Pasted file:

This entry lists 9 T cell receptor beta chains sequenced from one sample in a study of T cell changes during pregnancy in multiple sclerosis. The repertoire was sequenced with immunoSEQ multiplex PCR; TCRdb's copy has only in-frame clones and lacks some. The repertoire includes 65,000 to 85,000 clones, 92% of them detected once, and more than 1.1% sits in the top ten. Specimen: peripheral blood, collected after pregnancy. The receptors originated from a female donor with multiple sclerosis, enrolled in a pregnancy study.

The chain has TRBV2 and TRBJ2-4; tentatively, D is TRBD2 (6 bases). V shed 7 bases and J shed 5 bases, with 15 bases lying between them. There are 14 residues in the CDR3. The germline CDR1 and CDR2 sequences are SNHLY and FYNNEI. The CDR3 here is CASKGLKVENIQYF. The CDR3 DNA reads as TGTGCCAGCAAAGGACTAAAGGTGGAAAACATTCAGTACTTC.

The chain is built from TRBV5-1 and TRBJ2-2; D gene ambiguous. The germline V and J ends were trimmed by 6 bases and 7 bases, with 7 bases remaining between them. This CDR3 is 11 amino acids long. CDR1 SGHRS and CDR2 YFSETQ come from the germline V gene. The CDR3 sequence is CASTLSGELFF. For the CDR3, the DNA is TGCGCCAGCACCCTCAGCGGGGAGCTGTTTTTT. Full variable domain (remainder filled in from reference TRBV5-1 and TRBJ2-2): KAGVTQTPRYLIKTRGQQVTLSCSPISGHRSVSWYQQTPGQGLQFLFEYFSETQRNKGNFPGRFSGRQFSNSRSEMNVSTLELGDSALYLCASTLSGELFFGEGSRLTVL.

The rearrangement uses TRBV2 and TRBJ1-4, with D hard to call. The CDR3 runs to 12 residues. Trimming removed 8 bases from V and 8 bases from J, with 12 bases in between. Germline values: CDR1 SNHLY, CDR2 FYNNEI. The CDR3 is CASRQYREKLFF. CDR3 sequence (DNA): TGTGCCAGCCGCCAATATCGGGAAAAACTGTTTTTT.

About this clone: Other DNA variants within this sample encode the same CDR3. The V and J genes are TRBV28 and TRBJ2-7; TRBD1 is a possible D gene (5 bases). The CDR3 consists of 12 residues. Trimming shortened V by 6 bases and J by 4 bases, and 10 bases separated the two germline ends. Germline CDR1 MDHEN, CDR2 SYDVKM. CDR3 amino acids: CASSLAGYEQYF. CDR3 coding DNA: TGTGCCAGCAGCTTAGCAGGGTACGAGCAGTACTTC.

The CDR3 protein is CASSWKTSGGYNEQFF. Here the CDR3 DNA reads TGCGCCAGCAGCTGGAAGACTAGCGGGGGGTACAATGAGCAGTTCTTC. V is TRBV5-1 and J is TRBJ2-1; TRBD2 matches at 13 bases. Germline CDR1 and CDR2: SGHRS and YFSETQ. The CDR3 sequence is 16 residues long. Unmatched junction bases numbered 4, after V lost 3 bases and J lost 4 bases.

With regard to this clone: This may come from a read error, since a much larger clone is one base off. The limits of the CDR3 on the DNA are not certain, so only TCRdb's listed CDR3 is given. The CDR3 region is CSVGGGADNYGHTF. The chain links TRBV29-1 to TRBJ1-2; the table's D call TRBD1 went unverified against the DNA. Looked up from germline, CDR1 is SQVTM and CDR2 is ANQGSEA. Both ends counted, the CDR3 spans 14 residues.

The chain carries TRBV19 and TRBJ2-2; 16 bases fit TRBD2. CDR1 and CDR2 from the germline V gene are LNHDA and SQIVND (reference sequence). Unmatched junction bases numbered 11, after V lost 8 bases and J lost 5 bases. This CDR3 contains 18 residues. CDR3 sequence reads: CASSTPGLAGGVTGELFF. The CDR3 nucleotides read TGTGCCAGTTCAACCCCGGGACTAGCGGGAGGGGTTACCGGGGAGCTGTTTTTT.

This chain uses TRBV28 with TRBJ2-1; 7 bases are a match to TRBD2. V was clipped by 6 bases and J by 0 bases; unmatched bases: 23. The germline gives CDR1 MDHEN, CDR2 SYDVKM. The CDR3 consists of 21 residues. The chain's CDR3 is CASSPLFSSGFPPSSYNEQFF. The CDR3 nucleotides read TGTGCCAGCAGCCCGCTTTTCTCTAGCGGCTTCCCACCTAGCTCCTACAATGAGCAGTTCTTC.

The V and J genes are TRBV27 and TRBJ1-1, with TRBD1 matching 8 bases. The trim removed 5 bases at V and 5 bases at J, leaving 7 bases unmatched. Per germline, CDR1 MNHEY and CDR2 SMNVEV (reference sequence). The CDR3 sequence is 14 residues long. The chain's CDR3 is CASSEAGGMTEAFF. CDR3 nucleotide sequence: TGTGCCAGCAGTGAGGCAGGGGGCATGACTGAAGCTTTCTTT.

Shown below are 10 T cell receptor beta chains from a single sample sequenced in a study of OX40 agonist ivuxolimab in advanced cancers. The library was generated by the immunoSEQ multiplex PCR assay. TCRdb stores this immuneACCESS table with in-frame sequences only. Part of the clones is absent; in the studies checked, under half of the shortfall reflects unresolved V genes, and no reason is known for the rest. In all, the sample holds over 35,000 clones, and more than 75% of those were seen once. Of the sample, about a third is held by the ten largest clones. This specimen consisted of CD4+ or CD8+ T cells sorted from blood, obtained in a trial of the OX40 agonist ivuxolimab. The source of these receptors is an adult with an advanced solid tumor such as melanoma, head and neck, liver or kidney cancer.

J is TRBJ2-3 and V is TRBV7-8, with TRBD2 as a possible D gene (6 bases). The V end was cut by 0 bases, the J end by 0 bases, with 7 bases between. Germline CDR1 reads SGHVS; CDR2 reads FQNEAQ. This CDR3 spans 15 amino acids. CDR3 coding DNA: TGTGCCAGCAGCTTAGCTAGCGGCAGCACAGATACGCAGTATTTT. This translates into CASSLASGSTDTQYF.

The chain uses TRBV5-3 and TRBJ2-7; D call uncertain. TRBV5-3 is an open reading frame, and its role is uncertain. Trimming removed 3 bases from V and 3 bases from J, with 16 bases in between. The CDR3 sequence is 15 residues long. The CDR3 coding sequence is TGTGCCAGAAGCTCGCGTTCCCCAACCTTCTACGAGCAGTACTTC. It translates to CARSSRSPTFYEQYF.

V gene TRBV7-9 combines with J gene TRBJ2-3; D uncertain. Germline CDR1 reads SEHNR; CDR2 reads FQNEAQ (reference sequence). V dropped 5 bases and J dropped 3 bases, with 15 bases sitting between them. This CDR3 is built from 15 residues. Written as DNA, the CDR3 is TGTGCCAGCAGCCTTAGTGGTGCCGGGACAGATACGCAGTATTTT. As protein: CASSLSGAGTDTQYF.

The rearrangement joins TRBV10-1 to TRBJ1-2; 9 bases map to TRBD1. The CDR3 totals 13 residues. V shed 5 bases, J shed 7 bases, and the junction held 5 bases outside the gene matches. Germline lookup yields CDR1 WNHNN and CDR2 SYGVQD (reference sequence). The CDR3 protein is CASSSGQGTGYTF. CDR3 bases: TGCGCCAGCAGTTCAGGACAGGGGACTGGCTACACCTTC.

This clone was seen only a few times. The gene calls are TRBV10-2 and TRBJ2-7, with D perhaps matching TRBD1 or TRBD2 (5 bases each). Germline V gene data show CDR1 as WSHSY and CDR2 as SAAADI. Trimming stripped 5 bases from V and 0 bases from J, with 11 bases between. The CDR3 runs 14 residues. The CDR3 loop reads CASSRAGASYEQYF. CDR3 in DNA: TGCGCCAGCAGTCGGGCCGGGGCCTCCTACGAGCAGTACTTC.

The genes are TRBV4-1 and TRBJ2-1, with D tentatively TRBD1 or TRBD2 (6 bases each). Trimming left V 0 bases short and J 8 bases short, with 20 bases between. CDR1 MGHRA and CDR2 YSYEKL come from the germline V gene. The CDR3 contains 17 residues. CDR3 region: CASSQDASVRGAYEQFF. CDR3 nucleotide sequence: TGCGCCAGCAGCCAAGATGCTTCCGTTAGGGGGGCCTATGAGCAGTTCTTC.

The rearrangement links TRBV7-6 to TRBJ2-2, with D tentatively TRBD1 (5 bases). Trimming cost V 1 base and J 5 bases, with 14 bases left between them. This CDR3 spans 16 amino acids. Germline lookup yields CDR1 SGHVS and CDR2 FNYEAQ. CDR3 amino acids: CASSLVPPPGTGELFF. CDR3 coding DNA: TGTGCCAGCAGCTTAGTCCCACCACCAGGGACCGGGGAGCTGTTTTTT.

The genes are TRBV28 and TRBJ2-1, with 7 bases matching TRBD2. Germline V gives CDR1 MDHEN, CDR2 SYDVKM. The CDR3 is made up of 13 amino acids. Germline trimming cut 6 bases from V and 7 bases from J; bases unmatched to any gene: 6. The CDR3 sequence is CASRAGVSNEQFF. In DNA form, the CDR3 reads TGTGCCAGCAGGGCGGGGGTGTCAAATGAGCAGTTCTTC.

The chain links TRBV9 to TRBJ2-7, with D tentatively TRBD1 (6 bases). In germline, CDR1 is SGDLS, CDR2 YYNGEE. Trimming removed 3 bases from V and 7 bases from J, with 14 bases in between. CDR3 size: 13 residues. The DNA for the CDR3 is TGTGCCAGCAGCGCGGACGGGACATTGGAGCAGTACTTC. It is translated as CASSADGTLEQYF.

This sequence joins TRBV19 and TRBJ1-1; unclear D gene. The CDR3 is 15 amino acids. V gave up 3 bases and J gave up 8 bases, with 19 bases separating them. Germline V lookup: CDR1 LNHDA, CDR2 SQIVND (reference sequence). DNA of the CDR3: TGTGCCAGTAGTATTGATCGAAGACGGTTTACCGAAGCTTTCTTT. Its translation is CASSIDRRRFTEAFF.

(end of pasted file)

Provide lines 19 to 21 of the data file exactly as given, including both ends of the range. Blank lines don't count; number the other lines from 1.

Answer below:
The genes are TRBV28 and TRBJ2-1, with 7 bases matching TRBD2. Germline V gives CDR1 MDHEN, CDR2 SYDVKM. The CDR3 is made up of 13 amino acids. Germline trimming cut 6 bases from V and 7 bases from J; bases unmatched to any gene: 6. The CDR3 sequence is CASRAGVSNEQFF. In DNA form, the CDR3 reads TGTGCCAGCAGGGCGGGGGTGTCAAATGAGCAGTTCTTC.

The chain links TRBV9 to TRBJ2-7, with D tentatively TRBD1 (6 bases). In germline, CDR1 is SGDLS, CDR2 YYNGEE. Trimming removed 3 bases from V and 7 bases from J, with 14 bases in between. CDR3 size: 13 residues. The DNA for the CDR3 is TGTGCCAGCAGCGCGGACGGGACATTGGAGCAGTACTTC. It is translated as CASSADGTLEQYF.

This sequence joins TRBV19 and TRBJ1-1; unclear D gene. The CDR3 is 15 amino acids. V gave up 3 bases and J gave up 8 bases, with 19 bases separating them. Germline V lookup: CDR1 LNHDA, CDR2 SQIVND (reference sequence). DNA of the CDR3: TGTGCCAGTAGTATTGATCGAAGACGGTTTACCGAAGCTTTCTTT. Its translation is CASSIDRRRFTEAFF.